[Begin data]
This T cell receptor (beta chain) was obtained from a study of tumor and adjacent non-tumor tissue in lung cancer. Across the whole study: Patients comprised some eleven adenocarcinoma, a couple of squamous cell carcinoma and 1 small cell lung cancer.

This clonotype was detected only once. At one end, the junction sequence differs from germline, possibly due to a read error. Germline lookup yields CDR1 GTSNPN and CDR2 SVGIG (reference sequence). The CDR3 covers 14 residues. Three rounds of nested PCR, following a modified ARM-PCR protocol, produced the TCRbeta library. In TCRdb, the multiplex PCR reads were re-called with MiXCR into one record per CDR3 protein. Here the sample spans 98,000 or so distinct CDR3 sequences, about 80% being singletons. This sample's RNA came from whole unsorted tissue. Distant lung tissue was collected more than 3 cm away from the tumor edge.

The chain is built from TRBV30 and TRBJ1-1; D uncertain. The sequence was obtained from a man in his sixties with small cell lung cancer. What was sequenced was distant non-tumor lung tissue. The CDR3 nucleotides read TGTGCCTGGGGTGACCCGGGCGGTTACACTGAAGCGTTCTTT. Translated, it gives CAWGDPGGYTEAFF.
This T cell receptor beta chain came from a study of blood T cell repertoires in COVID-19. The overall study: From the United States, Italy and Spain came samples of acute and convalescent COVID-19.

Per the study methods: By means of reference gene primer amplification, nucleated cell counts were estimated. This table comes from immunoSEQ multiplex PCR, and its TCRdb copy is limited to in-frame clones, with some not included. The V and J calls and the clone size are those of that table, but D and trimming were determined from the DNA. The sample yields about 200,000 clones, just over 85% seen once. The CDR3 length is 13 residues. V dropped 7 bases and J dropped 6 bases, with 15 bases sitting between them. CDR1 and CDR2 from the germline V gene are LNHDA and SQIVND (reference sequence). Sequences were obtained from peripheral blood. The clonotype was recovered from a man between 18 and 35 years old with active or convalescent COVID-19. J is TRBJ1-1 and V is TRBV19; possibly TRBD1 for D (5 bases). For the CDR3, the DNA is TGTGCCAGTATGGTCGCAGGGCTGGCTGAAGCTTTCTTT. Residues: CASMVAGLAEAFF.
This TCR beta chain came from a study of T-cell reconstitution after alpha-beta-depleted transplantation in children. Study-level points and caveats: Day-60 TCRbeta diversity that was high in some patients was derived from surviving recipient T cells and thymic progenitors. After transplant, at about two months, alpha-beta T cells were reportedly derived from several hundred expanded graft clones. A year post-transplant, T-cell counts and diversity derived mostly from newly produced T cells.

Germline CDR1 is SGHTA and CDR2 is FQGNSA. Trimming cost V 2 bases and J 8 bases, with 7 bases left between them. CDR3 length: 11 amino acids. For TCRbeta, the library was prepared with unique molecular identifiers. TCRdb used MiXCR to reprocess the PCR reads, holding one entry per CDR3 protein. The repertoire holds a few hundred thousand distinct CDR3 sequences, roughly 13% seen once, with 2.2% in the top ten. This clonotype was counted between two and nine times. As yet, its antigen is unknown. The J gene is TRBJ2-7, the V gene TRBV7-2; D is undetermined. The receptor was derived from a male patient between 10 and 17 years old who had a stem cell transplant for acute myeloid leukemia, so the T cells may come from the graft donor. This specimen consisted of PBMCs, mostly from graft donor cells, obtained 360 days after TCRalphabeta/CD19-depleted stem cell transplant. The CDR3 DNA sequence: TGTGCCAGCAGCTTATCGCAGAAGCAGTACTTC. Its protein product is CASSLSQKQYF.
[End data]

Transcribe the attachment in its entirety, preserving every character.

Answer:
This T cell receptor (beta chain) was obtained from a study of tumor and adjacent non-tumor tissue in lung cancer. Across the whole study: Patients comprised some eleven adenocarcinoma, a couple of squamous cell carcinoma and 1 small cell lung cancer.

This clonotype was detected only once. At one end, the junction sequence differs from germline, possibly due to a read error. Germline lookup yields CDR1 GTSNPN and CDR2 SVGIG (reference sequence). The CDR3 covers 14 residues. Three rounds of nested PCR, following a modified ARM-PCR protocol, produced the TCRbeta library. In TCRdb, the multiplex PCR reads were re-called with MiXCR into one record per CDR3 protein. Here the sample spans 98,000 or so distinct CDR3 sequences, about 80% being singletons. This sample's RNA came from whole unsorted tissue. Distant lung tissue was collected more than 3 cm away from the tumor edge.

The chain is built from TRBV30 and TRBJ1-1; D uncertain. The sequence was obtained from a man in his sixties with small cell lung cancer. What was sequenced was distant non-tumor lung tissue. The CDR3 nucleotides read TGTGCCTGGGGTGACCCGGGCGGTTACACTGAAGCGTTCTTT. Translated, it gives CAWGDPGGYTEAFF.
This T cell receptor beta chain came from a study of blood T cell repertoires in COVID-19. The overall study: From the United States, Italy and Spain came samples of acute and convalescent COVID-19.

Per the study methods: By means of reference gene primer amplification, nucleated cell counts were estimated. This table comes from immunoSEQ multiplex PCR, and its TCRdb copy is limited to in-frame clones, with some not included. The V and J calls and the clone size are those of that table, but D and trimming were determined from the DNA. The sample yields about 200,000 clones, just over 85% seen once. The CDR3 length is 13 residues. V dropped 7 bases and J dropped 6 bases, with 15 bases sitting between them. CDR1 and CDR2 from the germline V gene are LNHDA and SQIVND (reference sequence). Sequences were obtained from peripheral blood. The clonotype was recovered from a man between 18 and 35 years old with active or convalescent COVID-19. J is TRBJ1-1 and V is TRBV19; possibly TRBD1 for D (5 bases). For the CDR3, the DNA is TGTGCCAGTATGGTCGCAGGGCTGGCTGAAGCTTTCTTT. Residues: CASMVAGLAEAFF.
This TCR beta chain came from a study of T-cell reconstitution after alpha-beta-depleted transplantation in children. Study-level points and caveats: Day-60 TCRbeta diversity that was high in some patients was derived from surviving recipient T cells and thymic progenitors. After transplant, at about two months, alpha-beta T cells were reportedly derived from several hundred expanded graft clones. A year post-transplant, T-cell counts and diversity derived mostly from newly produced T cells.

Germline CDR1 is SGHTA and CDR2 is FQGNSA. Trimming cost V 2 bases and J 8 bases, with 7 bases left between them. CDR3 length: 11 amino acids. For TCRbeta, the library was prepared with unique molecular identifiers. TCRdb used MiXCR to reprocess the PCR reads, holding one entry per CDR3 protein. The repertoire holds a few hundred thousand distinct CDR3 sequences, roughly 13% seen once, with 2.2% in the top ten. This clonotype was counted between two and nine times. As yet, its antigen is unknown. The J gene is TRBJ2-7, the V gene TRBV7-2; D is undetermined. The receptor was derived from a male patient between 10 and 17 years old who had a stem cell transplant for acute myeloid leukemia, so the T cells may come from the graft donor. This specimen consisted of PBMCs, mostly from graft donor cells, obtained 360 days after TCRalphabeta/CD19-depleted stem cell transplant. The CDR3 DNA sequence: TGTGCCAGCAGCTTATCGCAGAAGCAGTACTTC. Its protein product is CASSLSQKQYF.